After China state-owned Sinopec’s earlier bid, Russia-focused oil company Imperial Energy Corp has received another approach for a possible cash offer for the company, the group said on Monday.
“There can be no certainty that any offer will ultimately be made for the company or as to the terms on which any such offer might be made,” the London-listed firm said in a statement.
Earlier British media said China Petroleum & Chemical, the Chinese state-owned company better known as Sinopec, had launched a bid for Imperial. Sinopec could not be immediately reached for comment. This move could top a cash offer made last month by an unnamed bidder, which industry sources said was India’s Oil and Natural Gas Company (ONGC). India has charged ONGC with securing overseas energy resources to power its booming economy. An Imperial spokesman in London declined to identify either bidder.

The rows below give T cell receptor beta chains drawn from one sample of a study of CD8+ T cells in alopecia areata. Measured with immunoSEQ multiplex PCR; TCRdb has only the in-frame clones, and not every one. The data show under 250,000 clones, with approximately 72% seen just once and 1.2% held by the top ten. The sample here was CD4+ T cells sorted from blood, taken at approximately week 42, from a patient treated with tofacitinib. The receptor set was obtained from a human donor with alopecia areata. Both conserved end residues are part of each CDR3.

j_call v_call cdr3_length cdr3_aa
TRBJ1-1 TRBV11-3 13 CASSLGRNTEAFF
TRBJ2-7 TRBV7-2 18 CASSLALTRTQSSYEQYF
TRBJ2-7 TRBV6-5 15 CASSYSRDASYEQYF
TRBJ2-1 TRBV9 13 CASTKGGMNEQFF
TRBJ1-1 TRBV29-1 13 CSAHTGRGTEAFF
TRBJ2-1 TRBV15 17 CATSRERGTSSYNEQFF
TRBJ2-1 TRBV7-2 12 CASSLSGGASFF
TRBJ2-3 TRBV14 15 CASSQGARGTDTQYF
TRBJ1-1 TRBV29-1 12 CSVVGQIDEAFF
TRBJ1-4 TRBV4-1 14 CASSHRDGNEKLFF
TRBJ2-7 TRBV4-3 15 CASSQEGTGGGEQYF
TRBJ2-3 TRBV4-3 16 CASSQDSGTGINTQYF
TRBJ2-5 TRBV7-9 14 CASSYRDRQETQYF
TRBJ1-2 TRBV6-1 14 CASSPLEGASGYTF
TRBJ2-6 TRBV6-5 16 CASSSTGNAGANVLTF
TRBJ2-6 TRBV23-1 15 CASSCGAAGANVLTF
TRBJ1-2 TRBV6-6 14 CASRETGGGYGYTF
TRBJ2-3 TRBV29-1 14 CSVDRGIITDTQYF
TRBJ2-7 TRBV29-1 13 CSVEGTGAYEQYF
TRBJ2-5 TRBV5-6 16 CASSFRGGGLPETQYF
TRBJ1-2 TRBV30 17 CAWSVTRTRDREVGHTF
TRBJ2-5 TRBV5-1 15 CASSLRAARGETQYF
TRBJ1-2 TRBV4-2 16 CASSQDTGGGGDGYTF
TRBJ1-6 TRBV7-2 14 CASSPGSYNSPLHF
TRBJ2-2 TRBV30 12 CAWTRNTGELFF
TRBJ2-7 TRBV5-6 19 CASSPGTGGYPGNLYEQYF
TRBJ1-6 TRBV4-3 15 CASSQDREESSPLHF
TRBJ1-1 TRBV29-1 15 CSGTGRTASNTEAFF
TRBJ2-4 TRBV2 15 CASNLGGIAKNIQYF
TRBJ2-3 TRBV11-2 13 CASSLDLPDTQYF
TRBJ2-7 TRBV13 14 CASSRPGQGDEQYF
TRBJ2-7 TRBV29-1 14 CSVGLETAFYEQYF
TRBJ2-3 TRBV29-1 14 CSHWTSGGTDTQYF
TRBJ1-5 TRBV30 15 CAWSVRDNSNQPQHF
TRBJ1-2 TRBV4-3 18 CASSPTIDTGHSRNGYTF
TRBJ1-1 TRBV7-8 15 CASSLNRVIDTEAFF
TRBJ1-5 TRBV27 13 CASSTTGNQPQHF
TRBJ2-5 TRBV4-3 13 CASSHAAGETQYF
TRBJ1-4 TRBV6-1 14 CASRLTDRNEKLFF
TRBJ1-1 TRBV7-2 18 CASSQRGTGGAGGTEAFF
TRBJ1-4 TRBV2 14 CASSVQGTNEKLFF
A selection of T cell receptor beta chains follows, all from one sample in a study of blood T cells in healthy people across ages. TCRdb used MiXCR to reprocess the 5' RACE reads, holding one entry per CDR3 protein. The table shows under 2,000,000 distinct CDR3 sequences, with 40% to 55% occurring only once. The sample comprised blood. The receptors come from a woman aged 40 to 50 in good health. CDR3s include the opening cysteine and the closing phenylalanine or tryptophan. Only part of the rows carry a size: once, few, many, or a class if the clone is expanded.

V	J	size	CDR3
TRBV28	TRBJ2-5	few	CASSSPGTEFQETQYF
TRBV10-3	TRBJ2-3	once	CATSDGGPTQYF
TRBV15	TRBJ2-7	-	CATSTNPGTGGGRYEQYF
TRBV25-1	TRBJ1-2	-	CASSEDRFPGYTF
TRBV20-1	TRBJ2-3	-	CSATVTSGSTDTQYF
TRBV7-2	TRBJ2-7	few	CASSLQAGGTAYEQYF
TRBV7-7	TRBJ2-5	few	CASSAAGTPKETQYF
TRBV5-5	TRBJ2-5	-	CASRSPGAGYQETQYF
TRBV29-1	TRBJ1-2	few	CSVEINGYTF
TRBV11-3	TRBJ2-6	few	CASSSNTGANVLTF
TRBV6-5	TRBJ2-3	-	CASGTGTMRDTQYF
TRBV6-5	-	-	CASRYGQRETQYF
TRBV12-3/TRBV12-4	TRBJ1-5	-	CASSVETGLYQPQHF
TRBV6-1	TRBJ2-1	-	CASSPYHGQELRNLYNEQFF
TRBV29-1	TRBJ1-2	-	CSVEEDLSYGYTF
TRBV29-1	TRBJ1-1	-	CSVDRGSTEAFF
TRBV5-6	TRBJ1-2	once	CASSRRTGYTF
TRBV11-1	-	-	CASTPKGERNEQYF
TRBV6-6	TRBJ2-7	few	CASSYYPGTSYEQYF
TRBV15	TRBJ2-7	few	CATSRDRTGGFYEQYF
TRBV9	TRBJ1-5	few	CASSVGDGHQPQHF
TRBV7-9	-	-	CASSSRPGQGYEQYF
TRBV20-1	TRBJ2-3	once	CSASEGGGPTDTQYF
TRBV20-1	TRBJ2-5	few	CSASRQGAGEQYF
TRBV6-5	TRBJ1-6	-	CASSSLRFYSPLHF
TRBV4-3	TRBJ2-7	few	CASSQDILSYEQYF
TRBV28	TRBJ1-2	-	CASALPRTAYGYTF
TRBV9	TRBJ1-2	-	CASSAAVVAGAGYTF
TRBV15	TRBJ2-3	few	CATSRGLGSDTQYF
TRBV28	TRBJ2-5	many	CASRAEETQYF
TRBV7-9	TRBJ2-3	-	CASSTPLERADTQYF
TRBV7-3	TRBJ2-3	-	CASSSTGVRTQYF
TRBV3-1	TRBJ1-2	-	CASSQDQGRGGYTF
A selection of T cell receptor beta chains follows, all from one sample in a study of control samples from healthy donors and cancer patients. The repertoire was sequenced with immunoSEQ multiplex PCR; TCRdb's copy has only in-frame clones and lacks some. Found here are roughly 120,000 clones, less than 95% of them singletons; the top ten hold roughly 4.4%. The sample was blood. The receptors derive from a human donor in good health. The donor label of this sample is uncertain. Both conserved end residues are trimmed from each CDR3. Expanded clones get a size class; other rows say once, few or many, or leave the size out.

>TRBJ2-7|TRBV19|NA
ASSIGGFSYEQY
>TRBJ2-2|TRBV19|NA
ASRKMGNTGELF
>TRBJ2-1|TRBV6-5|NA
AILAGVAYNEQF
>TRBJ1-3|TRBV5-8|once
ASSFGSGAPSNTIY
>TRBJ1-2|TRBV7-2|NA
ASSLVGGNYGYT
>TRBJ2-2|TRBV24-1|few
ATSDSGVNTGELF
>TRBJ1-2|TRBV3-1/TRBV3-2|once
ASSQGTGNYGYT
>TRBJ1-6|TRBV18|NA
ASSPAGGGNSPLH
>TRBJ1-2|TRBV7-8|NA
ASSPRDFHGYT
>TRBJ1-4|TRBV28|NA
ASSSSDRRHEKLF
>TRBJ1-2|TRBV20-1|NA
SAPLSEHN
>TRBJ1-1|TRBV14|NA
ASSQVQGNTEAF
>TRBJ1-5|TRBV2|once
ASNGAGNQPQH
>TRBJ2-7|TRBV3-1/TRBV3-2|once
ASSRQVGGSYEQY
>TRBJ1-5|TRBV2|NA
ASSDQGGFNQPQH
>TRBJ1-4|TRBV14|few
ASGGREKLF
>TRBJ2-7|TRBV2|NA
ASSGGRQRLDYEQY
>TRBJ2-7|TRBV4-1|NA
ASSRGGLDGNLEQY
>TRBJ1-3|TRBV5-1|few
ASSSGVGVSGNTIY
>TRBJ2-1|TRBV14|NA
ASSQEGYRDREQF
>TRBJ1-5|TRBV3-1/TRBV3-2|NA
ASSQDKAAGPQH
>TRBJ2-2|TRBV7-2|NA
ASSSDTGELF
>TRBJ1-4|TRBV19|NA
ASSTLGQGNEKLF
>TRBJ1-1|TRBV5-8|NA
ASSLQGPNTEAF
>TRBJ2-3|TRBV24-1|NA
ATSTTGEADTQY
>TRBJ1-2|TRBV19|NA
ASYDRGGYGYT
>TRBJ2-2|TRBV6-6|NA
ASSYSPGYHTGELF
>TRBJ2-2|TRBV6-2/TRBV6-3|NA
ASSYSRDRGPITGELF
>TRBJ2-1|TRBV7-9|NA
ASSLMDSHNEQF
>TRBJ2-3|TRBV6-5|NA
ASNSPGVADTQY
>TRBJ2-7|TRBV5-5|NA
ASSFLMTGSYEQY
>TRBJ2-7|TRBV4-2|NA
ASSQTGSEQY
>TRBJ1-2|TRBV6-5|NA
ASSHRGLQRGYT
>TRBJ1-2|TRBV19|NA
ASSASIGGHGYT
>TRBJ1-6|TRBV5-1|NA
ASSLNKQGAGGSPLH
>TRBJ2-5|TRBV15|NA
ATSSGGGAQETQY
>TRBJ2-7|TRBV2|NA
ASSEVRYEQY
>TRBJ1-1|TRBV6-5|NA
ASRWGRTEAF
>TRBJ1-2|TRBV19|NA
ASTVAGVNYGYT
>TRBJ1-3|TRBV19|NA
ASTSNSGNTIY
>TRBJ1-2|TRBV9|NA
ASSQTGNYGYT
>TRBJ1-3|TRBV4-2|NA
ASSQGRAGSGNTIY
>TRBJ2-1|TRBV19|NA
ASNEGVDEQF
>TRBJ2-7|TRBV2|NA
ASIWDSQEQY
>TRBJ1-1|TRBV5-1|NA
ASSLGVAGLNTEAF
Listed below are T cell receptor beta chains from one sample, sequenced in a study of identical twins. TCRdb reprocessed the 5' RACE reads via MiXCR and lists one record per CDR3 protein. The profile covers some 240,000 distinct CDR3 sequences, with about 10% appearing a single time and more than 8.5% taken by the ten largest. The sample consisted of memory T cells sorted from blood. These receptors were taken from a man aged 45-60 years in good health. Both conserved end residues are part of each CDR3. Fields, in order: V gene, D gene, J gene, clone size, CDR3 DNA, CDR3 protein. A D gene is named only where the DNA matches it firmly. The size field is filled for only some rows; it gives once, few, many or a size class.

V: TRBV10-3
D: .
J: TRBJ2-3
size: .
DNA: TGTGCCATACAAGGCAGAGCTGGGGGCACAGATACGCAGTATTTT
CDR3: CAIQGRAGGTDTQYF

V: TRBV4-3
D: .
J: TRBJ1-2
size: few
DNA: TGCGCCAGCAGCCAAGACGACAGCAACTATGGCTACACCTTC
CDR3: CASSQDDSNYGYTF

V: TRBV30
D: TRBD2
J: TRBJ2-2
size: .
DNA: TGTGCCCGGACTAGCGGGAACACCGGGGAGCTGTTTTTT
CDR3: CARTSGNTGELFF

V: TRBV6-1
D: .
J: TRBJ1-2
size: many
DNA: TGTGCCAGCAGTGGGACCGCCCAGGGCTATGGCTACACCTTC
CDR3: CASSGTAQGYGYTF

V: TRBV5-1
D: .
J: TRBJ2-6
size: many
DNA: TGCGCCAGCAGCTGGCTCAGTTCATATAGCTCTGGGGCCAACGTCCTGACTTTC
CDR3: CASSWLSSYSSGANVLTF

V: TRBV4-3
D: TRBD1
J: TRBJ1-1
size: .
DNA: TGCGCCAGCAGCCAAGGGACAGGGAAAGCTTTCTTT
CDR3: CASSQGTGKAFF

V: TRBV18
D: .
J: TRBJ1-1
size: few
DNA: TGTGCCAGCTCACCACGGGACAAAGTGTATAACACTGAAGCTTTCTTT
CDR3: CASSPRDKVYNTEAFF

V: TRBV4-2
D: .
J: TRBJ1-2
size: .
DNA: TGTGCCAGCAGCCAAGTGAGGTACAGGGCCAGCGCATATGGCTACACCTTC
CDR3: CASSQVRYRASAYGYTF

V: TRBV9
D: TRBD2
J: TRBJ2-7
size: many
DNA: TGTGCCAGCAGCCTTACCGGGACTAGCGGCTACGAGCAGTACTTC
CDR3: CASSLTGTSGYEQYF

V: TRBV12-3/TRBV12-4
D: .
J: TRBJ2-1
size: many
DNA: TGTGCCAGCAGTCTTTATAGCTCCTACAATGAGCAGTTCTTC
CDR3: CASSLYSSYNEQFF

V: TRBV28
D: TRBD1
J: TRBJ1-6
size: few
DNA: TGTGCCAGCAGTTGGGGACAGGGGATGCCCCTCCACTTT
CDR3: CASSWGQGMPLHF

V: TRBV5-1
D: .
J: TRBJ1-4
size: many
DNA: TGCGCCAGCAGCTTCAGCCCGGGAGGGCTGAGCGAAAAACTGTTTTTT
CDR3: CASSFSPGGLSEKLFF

Imperial had said the first bid was at 1,290 pence a share, valuing the group at £1.3 billion. A deal with Sinopec would mark the Chinese state firm’s second major investment in resource-rich Russia.
Sinopec is developing the Sakhalin-3 oil and gas project on the Russian Pacific island by the same name along with state oil major Rosneft. Similarly, ONGC is a partner in the Sakhalin-1 oil and gas consortium headed by US major Exxon. Imperial Energy told Reuters at the end of last year it could sign a strategic deal with a big Russian partner in 2008 to support the company’s ambitious growth plans. (Reuters)